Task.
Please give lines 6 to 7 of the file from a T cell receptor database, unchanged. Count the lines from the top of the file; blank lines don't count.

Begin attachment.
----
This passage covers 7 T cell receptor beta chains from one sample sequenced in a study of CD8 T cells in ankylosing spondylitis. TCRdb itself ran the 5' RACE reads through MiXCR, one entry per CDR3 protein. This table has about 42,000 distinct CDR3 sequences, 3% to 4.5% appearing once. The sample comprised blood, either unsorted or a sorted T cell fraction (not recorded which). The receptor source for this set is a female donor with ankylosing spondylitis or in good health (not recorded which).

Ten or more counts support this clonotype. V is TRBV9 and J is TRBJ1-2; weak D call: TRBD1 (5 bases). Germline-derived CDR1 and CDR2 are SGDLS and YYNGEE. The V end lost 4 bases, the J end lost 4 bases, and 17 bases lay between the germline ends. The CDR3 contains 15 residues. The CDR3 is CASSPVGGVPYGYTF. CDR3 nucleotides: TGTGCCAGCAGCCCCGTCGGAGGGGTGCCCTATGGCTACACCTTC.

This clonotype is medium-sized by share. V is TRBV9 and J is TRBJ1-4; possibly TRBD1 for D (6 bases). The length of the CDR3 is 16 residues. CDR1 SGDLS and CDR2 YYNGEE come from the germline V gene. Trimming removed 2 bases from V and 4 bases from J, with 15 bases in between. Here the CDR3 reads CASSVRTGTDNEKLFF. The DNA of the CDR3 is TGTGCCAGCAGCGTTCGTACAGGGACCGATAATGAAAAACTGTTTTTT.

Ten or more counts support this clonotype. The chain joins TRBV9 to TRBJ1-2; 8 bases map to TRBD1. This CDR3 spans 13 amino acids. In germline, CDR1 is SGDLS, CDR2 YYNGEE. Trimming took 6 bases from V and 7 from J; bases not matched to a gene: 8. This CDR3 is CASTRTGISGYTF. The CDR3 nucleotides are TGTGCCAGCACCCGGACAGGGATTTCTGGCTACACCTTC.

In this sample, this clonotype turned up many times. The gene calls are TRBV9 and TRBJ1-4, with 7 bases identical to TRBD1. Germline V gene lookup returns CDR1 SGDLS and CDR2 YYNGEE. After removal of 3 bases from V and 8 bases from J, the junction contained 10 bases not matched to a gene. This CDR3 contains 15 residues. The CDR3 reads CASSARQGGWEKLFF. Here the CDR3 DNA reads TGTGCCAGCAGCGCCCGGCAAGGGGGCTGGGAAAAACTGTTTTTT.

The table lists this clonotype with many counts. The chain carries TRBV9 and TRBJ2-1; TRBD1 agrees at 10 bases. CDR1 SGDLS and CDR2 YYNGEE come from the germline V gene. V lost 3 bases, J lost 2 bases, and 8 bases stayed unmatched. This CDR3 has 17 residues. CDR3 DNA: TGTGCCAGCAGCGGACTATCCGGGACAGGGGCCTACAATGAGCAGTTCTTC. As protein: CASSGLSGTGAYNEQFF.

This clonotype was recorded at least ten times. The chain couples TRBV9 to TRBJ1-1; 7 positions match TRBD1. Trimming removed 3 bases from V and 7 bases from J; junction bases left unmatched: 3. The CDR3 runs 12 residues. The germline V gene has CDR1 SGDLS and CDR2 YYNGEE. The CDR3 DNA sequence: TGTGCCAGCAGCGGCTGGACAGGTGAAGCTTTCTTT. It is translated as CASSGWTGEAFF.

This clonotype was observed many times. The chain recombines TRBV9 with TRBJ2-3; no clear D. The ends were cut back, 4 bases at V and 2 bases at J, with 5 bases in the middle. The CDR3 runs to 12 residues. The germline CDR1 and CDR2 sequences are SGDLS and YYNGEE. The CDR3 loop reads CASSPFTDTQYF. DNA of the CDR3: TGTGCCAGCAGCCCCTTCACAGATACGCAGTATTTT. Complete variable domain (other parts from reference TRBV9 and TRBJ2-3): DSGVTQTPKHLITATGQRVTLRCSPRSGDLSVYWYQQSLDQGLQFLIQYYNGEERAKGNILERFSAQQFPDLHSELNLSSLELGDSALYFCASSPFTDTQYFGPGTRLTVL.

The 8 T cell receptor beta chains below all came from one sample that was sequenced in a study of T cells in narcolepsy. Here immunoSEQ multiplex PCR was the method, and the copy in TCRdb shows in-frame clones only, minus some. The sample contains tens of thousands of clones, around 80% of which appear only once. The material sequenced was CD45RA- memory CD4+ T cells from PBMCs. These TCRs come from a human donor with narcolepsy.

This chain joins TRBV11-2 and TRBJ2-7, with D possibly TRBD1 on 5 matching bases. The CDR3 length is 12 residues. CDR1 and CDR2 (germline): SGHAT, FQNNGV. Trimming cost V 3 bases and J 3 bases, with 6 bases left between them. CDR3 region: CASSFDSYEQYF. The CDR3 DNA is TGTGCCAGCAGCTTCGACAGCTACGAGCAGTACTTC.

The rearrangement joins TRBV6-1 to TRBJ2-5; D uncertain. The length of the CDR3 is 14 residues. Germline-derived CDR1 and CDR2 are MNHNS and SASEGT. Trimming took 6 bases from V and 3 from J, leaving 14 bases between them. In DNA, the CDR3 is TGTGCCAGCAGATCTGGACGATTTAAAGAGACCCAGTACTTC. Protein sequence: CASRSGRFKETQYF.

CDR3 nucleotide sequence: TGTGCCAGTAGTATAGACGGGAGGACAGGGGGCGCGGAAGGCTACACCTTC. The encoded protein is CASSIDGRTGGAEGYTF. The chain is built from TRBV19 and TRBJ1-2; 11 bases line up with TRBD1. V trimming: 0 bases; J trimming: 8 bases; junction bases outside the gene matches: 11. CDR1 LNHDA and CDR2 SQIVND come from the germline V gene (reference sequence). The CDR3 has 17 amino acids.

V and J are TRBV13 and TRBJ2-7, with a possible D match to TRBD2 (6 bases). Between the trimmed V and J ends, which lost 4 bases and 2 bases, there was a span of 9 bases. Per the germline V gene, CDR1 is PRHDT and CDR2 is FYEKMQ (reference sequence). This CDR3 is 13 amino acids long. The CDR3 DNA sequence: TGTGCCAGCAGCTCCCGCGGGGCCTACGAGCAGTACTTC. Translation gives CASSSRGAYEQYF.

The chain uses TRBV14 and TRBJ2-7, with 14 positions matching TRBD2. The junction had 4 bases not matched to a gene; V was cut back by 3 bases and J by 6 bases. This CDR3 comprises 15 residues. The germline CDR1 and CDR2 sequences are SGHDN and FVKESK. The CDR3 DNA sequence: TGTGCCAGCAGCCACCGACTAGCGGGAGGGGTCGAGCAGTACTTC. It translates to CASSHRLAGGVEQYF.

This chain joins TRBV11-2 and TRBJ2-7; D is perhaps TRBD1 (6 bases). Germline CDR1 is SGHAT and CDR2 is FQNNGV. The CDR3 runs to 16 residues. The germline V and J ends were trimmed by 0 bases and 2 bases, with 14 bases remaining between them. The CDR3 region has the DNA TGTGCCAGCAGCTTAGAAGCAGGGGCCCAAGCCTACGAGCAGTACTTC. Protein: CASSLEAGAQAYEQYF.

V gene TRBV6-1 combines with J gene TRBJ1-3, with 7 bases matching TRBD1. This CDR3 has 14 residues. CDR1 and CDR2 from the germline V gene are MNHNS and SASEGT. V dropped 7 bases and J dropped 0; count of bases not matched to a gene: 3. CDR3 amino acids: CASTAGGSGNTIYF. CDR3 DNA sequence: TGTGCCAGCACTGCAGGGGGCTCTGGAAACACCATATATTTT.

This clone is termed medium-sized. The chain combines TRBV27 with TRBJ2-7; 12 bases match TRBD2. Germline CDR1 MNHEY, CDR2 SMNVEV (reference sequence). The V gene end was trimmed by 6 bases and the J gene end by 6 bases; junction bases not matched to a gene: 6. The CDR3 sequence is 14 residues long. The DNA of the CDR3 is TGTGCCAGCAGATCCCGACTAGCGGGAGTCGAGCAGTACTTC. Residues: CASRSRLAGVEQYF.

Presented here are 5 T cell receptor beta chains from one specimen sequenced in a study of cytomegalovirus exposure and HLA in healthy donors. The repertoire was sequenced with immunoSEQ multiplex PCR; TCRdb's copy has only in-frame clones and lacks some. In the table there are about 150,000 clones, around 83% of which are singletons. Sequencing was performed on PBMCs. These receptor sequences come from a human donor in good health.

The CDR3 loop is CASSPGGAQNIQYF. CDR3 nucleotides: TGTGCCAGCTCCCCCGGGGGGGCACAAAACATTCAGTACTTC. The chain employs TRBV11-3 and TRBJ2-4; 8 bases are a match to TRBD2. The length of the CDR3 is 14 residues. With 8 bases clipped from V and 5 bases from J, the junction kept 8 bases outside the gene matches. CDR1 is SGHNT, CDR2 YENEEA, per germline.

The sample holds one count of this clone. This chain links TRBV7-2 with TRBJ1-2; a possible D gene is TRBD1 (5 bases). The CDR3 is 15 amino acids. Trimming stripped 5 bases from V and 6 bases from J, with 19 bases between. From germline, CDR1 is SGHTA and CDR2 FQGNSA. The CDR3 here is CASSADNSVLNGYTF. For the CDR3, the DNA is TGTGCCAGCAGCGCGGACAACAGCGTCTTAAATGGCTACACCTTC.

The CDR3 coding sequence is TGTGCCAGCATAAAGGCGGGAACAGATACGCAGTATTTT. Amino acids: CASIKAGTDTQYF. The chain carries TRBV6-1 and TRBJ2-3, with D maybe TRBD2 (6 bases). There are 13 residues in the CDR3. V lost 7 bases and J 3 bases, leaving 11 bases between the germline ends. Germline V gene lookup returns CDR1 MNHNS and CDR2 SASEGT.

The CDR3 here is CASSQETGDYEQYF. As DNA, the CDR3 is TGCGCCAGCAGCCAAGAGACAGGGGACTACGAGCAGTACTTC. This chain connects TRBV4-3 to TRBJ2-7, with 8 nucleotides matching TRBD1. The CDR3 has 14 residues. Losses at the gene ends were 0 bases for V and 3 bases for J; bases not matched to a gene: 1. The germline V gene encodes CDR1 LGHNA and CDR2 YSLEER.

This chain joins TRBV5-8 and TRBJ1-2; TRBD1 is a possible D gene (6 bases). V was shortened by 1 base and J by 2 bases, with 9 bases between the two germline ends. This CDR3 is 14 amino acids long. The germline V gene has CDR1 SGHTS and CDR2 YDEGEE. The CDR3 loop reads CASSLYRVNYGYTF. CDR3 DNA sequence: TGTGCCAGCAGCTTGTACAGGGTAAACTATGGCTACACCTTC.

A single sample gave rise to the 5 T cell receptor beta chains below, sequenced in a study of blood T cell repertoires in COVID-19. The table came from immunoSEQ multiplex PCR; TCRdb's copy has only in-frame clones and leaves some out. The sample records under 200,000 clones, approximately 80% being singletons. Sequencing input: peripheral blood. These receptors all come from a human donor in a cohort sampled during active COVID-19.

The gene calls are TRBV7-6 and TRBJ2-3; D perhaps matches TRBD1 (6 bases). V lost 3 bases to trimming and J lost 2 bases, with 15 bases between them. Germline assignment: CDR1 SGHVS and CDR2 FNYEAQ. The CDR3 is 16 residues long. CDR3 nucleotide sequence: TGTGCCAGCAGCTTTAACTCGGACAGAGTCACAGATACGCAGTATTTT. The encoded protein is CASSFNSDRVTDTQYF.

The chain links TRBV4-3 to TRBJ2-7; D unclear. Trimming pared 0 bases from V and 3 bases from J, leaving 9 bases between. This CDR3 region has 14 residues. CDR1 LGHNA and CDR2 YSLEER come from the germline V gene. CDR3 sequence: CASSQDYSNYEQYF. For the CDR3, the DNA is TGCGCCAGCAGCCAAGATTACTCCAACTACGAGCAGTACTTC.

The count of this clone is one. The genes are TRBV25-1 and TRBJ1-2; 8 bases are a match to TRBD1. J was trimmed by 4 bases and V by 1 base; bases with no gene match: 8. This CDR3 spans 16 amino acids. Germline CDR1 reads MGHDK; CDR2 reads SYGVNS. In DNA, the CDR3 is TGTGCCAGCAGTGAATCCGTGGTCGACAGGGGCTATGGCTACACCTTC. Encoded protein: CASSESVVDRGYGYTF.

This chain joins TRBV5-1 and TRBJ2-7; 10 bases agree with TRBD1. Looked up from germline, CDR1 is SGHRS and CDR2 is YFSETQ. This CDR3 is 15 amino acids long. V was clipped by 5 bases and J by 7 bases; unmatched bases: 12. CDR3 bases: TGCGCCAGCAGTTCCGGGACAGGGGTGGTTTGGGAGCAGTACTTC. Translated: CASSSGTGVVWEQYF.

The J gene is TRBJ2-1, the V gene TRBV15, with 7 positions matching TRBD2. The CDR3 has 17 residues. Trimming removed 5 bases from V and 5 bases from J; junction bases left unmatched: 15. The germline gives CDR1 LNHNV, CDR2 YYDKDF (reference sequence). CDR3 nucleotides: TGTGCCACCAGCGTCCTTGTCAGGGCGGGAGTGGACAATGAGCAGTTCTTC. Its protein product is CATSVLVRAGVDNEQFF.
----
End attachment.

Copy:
The table lists this clonotype with many counts. The chain carries TRBV9 and TRBJ2-1; TRBD1 agrees at 10 bases. CDR1 SGDLS and CDR2 YYNGEE come from the germline V gene. V lost 3 bases, J lost 2 bases, and 8 bases stayed unmatched. This CDR3 has 17 residues. CDR3 DNA: TGTGCCAGCAGCGGACTATCCGGGACAGGGGCCTACAATGAGCAGTTCTTC. As protein: CASSGLSGTGAYNEQFF.

This clonotype was recorded at least ten times. The chain couples TRBV9 to TRBJ1-1; 7 positions match TRBD1. Trimming removed 3 bases from V and 7 bases from J; junction bases left unmatched: 3. The CDR3 runs 12 residues. The germline V gene has CDR1 SGDLS and CDR2 YYNGEE. The CDR3 DNA sequence: TGTGCCAGCAGCGGCTGGACAGGTGAAGCTTTCTTT. It is translated as CASSGWTGEAFF.